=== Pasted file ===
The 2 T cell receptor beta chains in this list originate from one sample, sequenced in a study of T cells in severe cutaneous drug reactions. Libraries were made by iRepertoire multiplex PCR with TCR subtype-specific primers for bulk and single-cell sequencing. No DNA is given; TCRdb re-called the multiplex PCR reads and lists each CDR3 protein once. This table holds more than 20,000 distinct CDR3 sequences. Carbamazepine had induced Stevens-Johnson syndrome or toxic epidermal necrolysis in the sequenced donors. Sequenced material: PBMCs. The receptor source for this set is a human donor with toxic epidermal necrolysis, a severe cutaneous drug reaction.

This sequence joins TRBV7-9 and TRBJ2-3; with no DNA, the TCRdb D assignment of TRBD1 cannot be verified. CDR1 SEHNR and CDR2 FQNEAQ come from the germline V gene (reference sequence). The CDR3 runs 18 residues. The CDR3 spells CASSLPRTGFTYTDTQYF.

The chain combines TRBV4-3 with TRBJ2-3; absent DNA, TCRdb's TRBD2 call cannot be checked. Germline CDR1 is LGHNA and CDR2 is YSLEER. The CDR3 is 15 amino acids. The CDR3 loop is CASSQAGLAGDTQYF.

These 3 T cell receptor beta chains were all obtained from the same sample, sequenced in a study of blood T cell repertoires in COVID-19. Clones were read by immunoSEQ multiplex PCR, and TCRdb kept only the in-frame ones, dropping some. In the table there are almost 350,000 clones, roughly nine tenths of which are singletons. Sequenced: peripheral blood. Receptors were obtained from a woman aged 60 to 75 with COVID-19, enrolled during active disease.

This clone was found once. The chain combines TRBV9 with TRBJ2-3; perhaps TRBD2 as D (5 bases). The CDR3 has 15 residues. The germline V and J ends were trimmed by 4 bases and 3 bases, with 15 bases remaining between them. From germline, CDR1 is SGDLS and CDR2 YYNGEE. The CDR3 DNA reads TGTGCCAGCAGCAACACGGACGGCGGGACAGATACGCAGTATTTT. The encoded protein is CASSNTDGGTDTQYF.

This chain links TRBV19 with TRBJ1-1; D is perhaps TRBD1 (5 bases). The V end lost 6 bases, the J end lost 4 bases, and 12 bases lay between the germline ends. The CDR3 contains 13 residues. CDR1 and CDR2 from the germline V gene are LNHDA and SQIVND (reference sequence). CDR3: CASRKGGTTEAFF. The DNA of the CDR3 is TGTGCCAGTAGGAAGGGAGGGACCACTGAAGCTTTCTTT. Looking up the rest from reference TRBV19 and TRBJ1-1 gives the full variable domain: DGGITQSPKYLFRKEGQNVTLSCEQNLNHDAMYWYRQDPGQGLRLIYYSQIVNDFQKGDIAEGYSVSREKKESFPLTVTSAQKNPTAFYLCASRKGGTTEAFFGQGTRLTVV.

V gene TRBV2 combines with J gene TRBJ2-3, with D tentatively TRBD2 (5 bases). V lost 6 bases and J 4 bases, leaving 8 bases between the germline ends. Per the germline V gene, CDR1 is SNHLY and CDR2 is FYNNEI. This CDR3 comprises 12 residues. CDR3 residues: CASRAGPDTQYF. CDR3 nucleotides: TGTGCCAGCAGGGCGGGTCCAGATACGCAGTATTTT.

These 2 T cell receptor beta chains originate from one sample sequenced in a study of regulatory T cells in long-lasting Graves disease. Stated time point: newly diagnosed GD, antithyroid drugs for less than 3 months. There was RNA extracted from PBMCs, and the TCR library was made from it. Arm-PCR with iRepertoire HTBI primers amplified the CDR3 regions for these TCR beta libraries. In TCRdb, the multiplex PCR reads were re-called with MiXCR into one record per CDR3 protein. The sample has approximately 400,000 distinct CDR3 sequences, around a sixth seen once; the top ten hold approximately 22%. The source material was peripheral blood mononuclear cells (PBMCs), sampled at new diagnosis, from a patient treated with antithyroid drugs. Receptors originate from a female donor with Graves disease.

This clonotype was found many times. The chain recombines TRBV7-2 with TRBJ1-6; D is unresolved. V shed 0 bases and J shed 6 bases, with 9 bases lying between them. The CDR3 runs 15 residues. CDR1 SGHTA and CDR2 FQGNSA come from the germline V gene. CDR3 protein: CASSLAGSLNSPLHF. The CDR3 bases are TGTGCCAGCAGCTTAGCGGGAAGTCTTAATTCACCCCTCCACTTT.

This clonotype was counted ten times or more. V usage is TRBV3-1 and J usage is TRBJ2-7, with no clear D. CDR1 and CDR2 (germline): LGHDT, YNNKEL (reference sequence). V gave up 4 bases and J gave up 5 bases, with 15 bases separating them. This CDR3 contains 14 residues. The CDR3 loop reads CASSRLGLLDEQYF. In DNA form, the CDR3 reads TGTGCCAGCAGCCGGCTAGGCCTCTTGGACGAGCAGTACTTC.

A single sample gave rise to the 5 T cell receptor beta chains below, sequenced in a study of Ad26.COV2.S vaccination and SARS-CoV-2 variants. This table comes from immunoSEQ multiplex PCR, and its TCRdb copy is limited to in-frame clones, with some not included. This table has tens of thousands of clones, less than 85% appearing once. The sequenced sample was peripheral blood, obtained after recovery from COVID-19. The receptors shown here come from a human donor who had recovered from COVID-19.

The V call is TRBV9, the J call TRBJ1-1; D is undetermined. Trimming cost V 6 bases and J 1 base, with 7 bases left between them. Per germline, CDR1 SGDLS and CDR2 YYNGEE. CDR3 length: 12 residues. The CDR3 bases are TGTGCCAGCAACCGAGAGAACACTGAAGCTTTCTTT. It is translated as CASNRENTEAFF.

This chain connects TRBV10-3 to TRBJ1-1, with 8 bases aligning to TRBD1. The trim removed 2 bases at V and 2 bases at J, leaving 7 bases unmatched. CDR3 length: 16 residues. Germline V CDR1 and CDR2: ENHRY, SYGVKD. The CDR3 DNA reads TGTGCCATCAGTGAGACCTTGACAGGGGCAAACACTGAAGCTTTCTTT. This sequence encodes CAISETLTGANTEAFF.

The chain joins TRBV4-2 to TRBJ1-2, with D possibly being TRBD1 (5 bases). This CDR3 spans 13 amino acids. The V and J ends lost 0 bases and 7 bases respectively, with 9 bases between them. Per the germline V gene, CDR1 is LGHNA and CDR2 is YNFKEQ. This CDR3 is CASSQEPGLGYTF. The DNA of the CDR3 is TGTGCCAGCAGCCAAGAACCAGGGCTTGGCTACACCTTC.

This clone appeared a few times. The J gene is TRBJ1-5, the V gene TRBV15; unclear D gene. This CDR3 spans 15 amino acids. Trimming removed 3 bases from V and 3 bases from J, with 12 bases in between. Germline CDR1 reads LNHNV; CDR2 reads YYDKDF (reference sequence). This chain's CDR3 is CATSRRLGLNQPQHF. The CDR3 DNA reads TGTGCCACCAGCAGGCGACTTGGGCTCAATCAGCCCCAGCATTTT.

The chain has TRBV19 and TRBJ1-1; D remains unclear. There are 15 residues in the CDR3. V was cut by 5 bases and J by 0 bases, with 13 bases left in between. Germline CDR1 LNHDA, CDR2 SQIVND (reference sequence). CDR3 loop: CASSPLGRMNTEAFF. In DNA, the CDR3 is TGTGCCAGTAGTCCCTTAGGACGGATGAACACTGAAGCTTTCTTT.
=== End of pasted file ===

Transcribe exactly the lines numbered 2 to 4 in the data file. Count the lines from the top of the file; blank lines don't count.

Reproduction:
This sequence joins TRBV7-9 and TRBJ2-3; with no DNA, the TCRdb D assignment of TRBD1 cannot be verified. CDR1 SEHNR and CDR2 FQNEAQ come from the germline V gene (reference sequence). The CDR3 runs 18 residues. The CDR3 spells CASSLPRTGFTYTDTQYF.

The chain combines TRBV4-3 with TRBJ2-3; absent DNA, TCRdb's TRBD2 call cannot be checked. Germline CDR1 is LGHNA and CDR2 is YSLEER. The CDR3 is 15 amino acids. The CDR3 loop is CASSQAGLAGDTQYF.

These 3 T cell receptor beta chains were all obtained from the same sample, sequenced in a study of blood T cell repertoires in COVID-19. Clones were read by immunoSEQ multiplex PCR, and TCRdb kept only the in-frame ones, dropping some. In the table there are almost 350,000 clones, roughly nine tenths of which are singletons. Sequenced: peripheral blood. Receptors were obtained from a woman aged 60 to 75 with COVID-19, enrolled during active disease.